Russian broiler production is expected to increase 9.1 percent in 2012, as the Russian government increased its subsidies to producers in late July 2011 so they can realize “normalized feed prices,” according to “Poultry and Products AnnualGAIN Report RS1139 from Moscow.  In addition to stepped-up producer subsidies, several other cost-reducing measures were implemented, such as commodity interventions, distributed grain without auctions, and preferential railway rates for grain transportation, to stimulate increased poultry production.  These government actions apparently helped reduce grain prices by as much as 22 percent from January to the end of May this year, the report stated.

Broiler production next year is scheduled to reach 2.75 million metric tons, 9.1 percent above the 2.52 million tons in 2011, which will be 9.0 percent more than the 2.31 million tons in 2010.  However, Rosstat (Russian government statistical service) usually overestimates current year poultry production, the GAIN Report noted.

Russia’s Ministry of Agriculture acknowledged that limiting competition from imported poultry does support the continued expansion of domestic poultry production and provides better assurance that the 13 major broiler and turkey construction and renovation projects now underway will succeed.  These announced development projects could add as much as 700,000 tons of new broiler production capacity within the next couple of years.  Also,  Miratorg,  Russia’s leading pork producer, plans to begin producing 105,000 tons of poultry annually, the report stated.

Regarding Russia’s accession to the World Trade Organization (WTO), Prime Minister Vladimir Putin said Russia will not adjust poultry production subsidies from the planned future schedule nor would the tariff-rate quota (TRQ) be adjusted to move toward a more open trading system.  He explained “we want to assure you, we will consider these issues very carefully.  We will not accept any solution that would put our manufacturers at a distinct disadvantage or would undermine their competitiveness.”

The GAIN Report points out that for 2011 Russia’s TRQ for poultry is 350,000 metric tons with whole birds excluded.  Russia sees whole broilers as directly competing with domestic production and thus made whole birds subject to the over-quota duty of 80 percent but not less than 0.70 euros per kilogram.  As a result, Brazil, which had supplied the vast majority of imported whole birds has seen its sales of whole broilers drop to a minimal level.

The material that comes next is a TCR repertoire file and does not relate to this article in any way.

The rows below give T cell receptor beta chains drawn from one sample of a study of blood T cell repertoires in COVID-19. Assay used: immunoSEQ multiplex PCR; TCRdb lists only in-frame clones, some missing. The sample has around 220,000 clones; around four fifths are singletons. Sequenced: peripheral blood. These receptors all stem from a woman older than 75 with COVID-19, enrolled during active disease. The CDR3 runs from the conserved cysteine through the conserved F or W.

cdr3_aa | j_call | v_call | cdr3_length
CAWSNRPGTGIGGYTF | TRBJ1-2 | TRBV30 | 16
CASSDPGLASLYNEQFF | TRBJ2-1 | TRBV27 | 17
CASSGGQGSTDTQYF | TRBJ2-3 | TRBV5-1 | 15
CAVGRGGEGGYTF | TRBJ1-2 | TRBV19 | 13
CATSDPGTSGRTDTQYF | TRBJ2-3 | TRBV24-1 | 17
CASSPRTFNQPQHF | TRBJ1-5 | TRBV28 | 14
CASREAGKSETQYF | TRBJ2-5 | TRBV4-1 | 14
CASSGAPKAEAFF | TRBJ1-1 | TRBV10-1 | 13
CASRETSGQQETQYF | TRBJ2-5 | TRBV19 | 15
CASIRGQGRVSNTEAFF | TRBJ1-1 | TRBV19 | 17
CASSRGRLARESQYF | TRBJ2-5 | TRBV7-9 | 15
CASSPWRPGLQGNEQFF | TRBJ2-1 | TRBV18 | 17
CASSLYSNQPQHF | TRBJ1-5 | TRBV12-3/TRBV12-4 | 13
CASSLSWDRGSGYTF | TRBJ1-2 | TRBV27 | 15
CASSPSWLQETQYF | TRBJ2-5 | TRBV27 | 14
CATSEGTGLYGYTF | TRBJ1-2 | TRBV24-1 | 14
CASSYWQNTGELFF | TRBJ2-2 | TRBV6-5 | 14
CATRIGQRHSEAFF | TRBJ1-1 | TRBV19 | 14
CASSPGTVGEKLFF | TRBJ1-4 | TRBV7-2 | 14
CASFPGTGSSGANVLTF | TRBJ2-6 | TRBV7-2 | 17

For 2012 the announced TRQ will be 330,000 tons, 20,000 tons less than this year, but will have 250,000 allocated for parts and 80,000 tons for mechanically-deboned poultry meat.  Despite Putin’s announcement, he indicated the TRQ could be changed, pending Russia’s accession to the WTO.  FAS’s GAIN Report explained that the only “unsettled outstanding” sanitary/phytosanitary trade barrier that could potentially prevent the TRQ from being filled again in 2012 would be the set termination of Russia’s agreed veterinary certificates with trading partners.  However, FAS officials in Moscow do not presently expect this to transpire.

Of the 163,933 metric tons of broiler meat Russia imported during the first half of 2011 (up 40 percent over January-June 2010), the United States supplied 53.3 percent, Brazil 25.2 percent, and the European Union 18.5 percent.  Prepared poultry products are not subject to the TRQ and are targeted primarily toward the fast food business.  Russia’s poultry producers continue to pursue market access for their products in the European Union.  The European Union has agreed in principle to open its market for Russian poultry.  Reportedly, it is satisfied with Russia’s compliance with its veterinary requirements.  After the European Union officially inspects and approves individual Russian poultry establishments , certificates will be issued to allow them to export to its 27 member countries.

Poultry consumption, which has been relatively stagnant in recent years, is forecast to rebound in 2012 to 7.2 percent from “an artificially low estimate in 2011,” the report noted.  Poultry prices continue to rise in 2011 and are expected to continue to do so in 2012 as more affordable imported poultry declines.  Retail poultry prices were increasing at the beginning of 2011, but since then the Ministry of Agriculture has ceased reporting this time-series of prices, apparently with no explanation.

 

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